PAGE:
Robotics

Engineers develop a robotic hand with a gecko-inspired grip

Across a vast array of robotic hands and clamps, there is a common foe: The heirloom tomato. You may have seen a robotic gripper deftly pluck an egg or smoothly palm a basketball—but, unlike human hands, one gripper is ...

Robotics

Robot hand moves closer to human abilities

A team of researchers affiliated with multiple institutions in Korea has developed a robot hand that has abilities similar to human hands. In their paper published in the journal Nature Communications, the group describes ...

Robotics

Tiny hand-shaped gripper can grasp and hold a snail's egg

A team of researchers affiliated with a host of institutions in the Republic of Korea has developed a tiny, soft robotic hand that can grasp small objects and measure their temperature. They have published their results in ...

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Hand

A hand (med./lat.: manus, pl. manūs) is a prehensile, multi-fingered extremity located at the end of an arm or forelimb of primates such as humans, chimpanzees, monkeys, and lemurs. A few other vertebrates such as the koala (which has two opposable thumbs on each "hand" and fingerprints remarkably similar to human fingerprints) are often described as having either "hands" or "paws" on their front limbs.

Hands are the chief organs for physically manipulating the environment, used for both gross motor skills (such as grasping a large object) and fine motor skills (such as picking up a small pebble). The fingertips contain some of the densest areas of nerve endings on the body, are the richest source of tactile feedback, and have the greatest positioning capability of the body; thus the sense of touch is intimately associated with hands. Like other paired organs (eyes, feet, legs), each hand is dominantly controlled by the opposing brain hemisphere, so that handedness, or the preferred hand choice for single-handed activities such as writing with a pen, reflects individual brain functioning.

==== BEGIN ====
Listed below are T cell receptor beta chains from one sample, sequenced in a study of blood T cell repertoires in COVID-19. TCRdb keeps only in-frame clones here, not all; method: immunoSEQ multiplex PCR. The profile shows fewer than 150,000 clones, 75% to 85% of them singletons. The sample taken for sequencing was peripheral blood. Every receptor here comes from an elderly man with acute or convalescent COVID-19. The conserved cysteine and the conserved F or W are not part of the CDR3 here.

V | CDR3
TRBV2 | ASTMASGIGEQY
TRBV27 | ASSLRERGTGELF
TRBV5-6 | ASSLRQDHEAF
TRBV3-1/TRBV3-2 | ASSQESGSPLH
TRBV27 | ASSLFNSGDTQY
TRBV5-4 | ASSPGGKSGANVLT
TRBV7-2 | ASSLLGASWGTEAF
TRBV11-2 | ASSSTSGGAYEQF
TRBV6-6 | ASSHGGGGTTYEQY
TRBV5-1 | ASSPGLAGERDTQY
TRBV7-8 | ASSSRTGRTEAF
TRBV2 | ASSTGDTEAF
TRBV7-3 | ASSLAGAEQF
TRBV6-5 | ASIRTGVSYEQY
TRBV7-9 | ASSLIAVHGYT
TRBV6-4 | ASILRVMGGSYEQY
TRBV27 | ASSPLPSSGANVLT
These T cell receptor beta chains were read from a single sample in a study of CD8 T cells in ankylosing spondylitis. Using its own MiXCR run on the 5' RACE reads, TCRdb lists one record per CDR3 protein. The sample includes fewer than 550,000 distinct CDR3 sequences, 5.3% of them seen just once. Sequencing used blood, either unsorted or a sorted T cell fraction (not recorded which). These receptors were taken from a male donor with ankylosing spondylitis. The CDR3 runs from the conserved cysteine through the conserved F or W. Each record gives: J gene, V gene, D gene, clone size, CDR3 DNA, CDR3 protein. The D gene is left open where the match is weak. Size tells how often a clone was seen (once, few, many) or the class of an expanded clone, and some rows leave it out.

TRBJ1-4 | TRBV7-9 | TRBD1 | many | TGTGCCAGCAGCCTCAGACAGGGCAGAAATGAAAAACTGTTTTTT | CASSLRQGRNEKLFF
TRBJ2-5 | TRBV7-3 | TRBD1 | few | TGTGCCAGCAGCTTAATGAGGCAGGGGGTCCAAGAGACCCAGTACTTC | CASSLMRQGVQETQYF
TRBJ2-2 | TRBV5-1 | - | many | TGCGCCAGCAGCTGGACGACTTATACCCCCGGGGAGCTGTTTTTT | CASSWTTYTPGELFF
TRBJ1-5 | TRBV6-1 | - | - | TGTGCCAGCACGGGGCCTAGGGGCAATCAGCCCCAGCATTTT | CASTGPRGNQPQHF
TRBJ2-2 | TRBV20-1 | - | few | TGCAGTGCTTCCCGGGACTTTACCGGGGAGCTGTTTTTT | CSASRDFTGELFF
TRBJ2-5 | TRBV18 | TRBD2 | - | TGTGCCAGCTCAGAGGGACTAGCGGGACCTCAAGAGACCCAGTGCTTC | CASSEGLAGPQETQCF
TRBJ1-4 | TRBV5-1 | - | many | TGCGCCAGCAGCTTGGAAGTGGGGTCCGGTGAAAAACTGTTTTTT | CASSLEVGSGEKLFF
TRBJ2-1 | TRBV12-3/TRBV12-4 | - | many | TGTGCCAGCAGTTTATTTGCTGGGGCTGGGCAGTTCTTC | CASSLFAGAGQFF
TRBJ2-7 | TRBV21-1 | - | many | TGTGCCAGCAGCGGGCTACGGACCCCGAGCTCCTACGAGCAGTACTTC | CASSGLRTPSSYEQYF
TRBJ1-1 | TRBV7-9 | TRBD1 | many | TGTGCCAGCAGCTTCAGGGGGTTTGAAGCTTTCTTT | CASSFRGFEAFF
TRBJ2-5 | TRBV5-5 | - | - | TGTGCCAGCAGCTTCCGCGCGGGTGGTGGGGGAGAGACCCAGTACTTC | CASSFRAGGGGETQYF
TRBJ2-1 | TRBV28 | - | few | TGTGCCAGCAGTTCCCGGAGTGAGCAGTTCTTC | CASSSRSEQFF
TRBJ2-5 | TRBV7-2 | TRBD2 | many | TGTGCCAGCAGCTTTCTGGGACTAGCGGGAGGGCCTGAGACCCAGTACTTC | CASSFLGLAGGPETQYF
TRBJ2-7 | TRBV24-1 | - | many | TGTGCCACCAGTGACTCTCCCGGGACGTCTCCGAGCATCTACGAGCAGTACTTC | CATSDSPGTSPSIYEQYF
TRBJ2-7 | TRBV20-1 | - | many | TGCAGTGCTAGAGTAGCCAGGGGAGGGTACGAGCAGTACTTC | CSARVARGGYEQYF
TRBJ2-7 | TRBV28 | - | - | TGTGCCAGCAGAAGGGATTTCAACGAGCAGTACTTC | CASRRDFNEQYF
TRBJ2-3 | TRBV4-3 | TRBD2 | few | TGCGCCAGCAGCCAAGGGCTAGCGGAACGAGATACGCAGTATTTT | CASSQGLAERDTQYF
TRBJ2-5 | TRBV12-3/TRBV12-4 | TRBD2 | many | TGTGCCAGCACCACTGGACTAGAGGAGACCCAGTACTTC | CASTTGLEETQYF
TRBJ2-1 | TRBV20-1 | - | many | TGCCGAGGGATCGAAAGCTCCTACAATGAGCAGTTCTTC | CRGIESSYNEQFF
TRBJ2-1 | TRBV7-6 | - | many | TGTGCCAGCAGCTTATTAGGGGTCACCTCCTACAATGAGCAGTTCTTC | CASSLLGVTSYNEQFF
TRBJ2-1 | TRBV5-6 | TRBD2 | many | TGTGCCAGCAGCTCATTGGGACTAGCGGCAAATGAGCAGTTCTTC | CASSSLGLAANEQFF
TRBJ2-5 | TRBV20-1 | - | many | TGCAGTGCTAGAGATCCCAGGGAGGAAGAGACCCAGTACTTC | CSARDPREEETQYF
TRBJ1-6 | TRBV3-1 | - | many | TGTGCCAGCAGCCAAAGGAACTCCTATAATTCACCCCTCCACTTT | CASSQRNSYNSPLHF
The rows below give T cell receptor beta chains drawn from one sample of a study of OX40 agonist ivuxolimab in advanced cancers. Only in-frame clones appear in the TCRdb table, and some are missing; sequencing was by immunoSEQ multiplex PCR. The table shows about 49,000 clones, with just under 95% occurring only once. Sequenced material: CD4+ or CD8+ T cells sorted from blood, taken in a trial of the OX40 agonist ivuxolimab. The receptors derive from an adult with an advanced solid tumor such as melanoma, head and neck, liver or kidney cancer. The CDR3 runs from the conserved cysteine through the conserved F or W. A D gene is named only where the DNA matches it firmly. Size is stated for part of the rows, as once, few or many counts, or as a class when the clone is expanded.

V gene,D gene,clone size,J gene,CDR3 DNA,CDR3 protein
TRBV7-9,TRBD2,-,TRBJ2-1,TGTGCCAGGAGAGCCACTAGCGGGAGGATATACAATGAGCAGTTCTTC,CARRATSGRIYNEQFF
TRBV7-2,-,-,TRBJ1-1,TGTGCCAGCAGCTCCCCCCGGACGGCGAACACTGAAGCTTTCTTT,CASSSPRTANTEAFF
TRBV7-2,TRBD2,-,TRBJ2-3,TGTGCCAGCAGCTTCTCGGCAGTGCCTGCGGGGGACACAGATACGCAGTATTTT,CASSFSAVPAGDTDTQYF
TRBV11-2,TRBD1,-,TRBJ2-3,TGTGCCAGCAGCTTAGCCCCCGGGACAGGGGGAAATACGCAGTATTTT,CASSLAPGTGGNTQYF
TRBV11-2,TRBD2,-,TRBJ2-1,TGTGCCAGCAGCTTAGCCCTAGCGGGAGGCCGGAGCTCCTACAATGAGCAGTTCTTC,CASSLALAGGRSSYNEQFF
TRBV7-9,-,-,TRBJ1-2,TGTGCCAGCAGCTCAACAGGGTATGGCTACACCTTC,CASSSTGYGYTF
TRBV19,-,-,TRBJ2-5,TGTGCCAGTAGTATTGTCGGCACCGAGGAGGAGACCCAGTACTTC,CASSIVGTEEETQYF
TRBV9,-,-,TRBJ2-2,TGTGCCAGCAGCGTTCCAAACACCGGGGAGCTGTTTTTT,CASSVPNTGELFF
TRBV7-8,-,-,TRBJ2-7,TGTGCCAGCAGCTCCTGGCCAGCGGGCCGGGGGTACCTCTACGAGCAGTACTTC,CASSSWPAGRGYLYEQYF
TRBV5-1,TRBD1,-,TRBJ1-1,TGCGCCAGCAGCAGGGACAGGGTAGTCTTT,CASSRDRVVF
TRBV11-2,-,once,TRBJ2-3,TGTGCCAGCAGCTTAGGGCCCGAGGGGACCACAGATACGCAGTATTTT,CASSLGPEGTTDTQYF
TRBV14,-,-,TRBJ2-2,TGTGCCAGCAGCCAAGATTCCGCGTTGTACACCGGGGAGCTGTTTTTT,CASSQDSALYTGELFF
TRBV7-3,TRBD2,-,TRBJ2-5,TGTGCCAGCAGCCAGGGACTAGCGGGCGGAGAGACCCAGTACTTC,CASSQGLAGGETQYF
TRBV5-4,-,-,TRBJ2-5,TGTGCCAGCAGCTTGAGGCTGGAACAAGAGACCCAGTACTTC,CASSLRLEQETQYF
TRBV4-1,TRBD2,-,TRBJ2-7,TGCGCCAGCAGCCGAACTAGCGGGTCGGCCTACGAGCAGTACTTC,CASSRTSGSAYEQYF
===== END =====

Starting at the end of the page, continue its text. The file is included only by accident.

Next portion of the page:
Some evolutionary anatomists use the term hand to refer to the appendage of digits on the forelimb more generally — for example, in the context of whether the three digits of the bird hand involved the same homologous loss of two digits as in the dinosaur hand.

The hand has 27 bones, 14 of which are the phalanges (proximal, medial, and distal) of the fingers. The metacarpal is the bone that connects the fingers and the wrist. Each human hand has 5 metacarpals.

This text uses material from Wikipedia, licensed under CC BY-SA